The need for speed on the Web

Customers crave speed on the Web, and they reward organizations that make things fast and simple.

Why is Google successful? Because it delivers better and faster results than its competitors. Google truly understands the customer’s need for speed. “At Google, we’ve gathered hard data to reinforce our intuition that “speed matters” on the Internet,” Jake Brutlag of Google wrote in 2009. “We’ve always viewed speed as a competitive advantage.”

Google did an experiment whereby they slowed down the delivery of search results. They found that increasing a page’s loading time by less than half a second has a measurably negative impact on searchers. Basically, the people who were exposed to the experiment over a period of time did fewer and fewer searches.

“Google has kept a promise it made last year,” Matt McGee of Search Engine Land wrote in April 2010. “Site speed is now a ranking factor in Google’s algorithm.” Google claims that there is abundant research that proves that customers love fast sites, so those are the sites Google rewards. So, everything else being equal, the sites with big, fancy meaningless graphics and complicated code will rank lower in Google search results than fast, lean, simple sites.

Have you noticed that those atrocious Flash intros have practically disappeared from the Web? The only place you’re likely to find a Flash intro these days is on an advertising agency website. Why did they disappear? Because customers absolutely detested them.

Practically every single piece of evidence I have gathered on customer behavior on the Web since 1994 can be summarized as follows: The customer is highly, highly impatient. They scan a page like they scan a signpost as they’re driving down a motorway. They hardly even read full sentences.

I was talking to a friend recently who creates a lot of support videos for a major website. I asked him to tell me the most important thing he had learned about making such videos. “Start immediately,” he said. No swirling logos or moody music intros. Just get straight to the point of what the help video is about from the very first second. states that a new customer will give you at most seven seconds to clarify why your website is the best and fastest way for them to complete their task. “We may be the only people in the world who can say our goal is to have people leave our homepage as quickly as possible,” Google states.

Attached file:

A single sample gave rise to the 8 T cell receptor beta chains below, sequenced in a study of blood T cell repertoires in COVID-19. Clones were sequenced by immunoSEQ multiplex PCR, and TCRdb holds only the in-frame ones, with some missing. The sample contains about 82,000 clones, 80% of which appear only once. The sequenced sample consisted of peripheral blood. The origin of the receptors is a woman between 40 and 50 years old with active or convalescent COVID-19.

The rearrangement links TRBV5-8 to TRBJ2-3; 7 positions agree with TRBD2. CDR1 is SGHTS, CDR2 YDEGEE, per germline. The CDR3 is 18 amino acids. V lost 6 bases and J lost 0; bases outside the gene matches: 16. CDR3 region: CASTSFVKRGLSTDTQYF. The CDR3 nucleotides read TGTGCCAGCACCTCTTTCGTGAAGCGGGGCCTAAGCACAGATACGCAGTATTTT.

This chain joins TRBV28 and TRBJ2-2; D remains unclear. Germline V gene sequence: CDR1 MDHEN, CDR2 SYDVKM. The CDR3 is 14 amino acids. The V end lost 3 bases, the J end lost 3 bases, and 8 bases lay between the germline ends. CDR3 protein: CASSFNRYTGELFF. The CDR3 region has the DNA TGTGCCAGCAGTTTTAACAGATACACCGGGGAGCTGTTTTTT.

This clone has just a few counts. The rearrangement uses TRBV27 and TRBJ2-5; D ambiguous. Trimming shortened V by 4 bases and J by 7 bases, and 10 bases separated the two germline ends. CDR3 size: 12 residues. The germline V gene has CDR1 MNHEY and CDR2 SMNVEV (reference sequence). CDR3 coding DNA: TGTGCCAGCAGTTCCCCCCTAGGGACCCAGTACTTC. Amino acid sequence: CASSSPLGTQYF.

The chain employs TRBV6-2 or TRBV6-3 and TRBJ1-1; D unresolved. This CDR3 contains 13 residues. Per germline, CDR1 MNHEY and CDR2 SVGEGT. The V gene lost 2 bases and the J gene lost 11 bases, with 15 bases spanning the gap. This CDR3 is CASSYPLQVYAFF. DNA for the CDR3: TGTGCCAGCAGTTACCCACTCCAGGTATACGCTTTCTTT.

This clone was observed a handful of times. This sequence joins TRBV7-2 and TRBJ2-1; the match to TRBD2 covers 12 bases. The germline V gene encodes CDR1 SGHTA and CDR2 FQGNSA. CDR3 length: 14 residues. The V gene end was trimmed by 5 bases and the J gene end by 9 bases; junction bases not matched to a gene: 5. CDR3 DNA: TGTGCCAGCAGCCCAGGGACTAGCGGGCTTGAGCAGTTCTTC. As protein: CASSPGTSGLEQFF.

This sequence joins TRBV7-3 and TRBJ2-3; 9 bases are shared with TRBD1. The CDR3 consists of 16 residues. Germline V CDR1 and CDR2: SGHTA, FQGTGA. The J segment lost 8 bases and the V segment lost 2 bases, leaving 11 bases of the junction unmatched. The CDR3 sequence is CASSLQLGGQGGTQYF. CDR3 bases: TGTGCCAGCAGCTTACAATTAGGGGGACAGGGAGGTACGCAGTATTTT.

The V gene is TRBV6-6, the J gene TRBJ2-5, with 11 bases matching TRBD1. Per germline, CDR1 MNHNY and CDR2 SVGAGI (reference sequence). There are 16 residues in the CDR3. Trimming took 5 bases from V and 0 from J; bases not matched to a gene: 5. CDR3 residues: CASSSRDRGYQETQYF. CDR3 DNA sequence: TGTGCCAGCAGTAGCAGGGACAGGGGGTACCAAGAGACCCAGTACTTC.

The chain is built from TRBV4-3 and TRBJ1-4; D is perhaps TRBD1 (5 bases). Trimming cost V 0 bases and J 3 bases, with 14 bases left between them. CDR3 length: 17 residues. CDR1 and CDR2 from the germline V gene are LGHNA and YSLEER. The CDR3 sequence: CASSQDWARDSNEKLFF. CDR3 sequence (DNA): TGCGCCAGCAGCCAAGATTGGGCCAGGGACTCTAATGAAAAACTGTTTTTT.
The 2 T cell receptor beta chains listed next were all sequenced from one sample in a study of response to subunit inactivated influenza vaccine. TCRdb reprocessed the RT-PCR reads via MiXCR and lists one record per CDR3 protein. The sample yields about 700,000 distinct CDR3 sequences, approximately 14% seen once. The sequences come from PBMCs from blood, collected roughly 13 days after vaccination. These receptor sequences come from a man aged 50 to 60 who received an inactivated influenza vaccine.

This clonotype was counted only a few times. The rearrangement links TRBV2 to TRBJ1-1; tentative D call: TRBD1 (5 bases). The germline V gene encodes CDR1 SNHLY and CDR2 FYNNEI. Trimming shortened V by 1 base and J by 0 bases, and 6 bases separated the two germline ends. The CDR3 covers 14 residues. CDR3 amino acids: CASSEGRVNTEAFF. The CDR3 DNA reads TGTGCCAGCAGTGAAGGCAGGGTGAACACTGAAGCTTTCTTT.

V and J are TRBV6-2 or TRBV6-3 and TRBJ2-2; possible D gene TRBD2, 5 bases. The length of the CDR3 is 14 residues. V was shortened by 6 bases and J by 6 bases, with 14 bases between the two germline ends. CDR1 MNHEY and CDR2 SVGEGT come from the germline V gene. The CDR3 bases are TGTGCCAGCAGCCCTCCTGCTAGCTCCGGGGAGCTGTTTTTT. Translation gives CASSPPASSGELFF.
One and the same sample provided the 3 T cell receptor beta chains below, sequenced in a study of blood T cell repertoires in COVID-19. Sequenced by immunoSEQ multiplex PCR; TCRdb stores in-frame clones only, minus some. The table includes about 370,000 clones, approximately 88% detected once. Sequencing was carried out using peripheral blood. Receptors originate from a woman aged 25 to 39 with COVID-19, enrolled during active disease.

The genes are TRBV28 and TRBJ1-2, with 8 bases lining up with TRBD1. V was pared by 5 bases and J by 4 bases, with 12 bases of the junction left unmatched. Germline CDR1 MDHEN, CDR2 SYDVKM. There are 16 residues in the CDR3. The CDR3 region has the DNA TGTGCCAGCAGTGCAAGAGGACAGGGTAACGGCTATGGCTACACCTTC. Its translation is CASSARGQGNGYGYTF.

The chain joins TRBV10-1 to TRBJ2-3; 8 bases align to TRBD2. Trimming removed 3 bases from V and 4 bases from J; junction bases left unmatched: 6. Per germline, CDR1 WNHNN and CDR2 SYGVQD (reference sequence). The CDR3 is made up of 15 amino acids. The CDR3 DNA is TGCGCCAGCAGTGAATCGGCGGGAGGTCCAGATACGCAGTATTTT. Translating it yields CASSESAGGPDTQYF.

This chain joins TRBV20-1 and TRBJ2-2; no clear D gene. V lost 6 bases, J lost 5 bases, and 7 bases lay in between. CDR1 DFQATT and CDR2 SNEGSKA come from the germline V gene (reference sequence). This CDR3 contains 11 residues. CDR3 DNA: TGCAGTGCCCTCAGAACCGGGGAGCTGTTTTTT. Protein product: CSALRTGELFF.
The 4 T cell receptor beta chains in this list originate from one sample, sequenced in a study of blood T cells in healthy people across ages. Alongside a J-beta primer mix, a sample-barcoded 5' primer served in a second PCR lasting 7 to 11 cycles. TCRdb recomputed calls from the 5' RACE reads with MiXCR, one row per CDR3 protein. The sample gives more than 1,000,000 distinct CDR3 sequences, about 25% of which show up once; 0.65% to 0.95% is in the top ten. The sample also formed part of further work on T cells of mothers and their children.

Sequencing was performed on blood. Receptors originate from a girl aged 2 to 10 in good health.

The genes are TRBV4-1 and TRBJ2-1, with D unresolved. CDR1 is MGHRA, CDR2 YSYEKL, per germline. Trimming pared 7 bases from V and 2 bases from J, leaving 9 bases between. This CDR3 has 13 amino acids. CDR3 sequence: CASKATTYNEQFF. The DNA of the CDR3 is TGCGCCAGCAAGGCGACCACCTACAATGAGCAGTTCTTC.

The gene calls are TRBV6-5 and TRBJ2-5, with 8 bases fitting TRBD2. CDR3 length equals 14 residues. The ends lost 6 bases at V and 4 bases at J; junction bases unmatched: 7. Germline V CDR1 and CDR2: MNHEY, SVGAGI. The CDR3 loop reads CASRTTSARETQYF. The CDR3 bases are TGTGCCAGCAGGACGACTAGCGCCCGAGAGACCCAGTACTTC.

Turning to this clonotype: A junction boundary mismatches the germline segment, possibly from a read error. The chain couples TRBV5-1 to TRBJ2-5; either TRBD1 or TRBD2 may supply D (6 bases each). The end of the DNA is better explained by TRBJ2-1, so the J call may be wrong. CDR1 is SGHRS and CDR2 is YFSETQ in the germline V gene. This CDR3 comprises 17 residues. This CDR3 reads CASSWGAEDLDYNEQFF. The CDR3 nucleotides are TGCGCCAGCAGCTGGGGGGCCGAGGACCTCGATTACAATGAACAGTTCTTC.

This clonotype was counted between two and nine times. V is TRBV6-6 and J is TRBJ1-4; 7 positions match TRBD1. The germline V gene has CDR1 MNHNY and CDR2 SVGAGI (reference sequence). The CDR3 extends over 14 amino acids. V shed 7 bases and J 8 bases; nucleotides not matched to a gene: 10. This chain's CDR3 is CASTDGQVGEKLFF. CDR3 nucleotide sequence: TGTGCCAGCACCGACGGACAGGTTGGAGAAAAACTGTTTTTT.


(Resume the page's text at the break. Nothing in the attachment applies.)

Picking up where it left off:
It’s counterintuitive, isn’t it? Get them off your website as quickly as possible having done what they came to your website to do. It’s truly the opposite philosophy to sticky websites or sticky marketing (which is what most traditional marketing is about). In this modern age, who wants to be stuck?

Time is the most valuable resource, and it will only become more and more precious. Those who relentlessly focus on saving the customer time will have a truly future-proof strategy. Those who waste their customers’ time with disruptive marketing and advertising, confusing menus and links and smilely people images will ultimately end up as road kill on the information superhighway.


6 responses

  1. Google’s decision to alter page ranking according to load time is an interesting one.

    The problem of course is working out how they measure speed, which as far as I’m aware they’re not revealing. (Can we expect a situation where sites are designed to load quickly for bots regardless of the experience for real users?)

    Ironically, one of the slowest things to load on our site is Google Anlytics…

  2. Hi Gerry, as almost always I enjoyed your post very much. Just one little but very important remark: talking about the “information superhighway” seems to me a bit anachronistic. I immediately feel relegated in Al Gore times when companies tried to violate the web as a new broadcasting channel and couldn’t imagine a “groundswell” movement giving importance to the peers.

  3. So true - and not for the first time have I seen you write about the need for speed, a KISS story for sure. You may be interested in a review I read today of a needlessly complicated means of achieving the simplest of tasks: Putting a stamp on a letter (yes, it is a real experience!):

  4. Thanks for the Royal Mail link, pgn–quite a process!

    Yes, Wlofgang, you’re right–it is a jaded term and I shouldn’t have used it.

    I’m sure there will be some who will try to create fast pages for the bots–these people will be missing the point, of course

  5. Interesting post Gerry and closely related to something else I was reading recently by Jared Spool.

    His company did research that found that it wasn’t the page download time that affected the user’s perception of how fast pages loaded. Rather, it was the user experience.

    I’ve also experienced this first hand with the content management system I work with. We made some improvements to the interface which made things more intuitive and a bit easier to use and I started receiving feedback saying that the system itself was loading faster. It wasn’t, and unfortunately still isn’t. But hey, at least it’s more usable and we cut time on a key task by around a third.

    I think choosing Google as your example is pertinent here, as they already have a highly usable interface. Therefore the only way they can speed things up further is through technology and response times. They can’t really make the user experience any clearer or more efficient. (Now I’ve said this, they probably will).

    Anyway, I recommend the Jared Spool piece, despite its age…

  6. Neil, thanks for the Jared Spool link. His stuff is always very thought provoking–and I agree. There’s actual speed and perceived speed, and your own work shows how simplifying the interface improves perception of speed.

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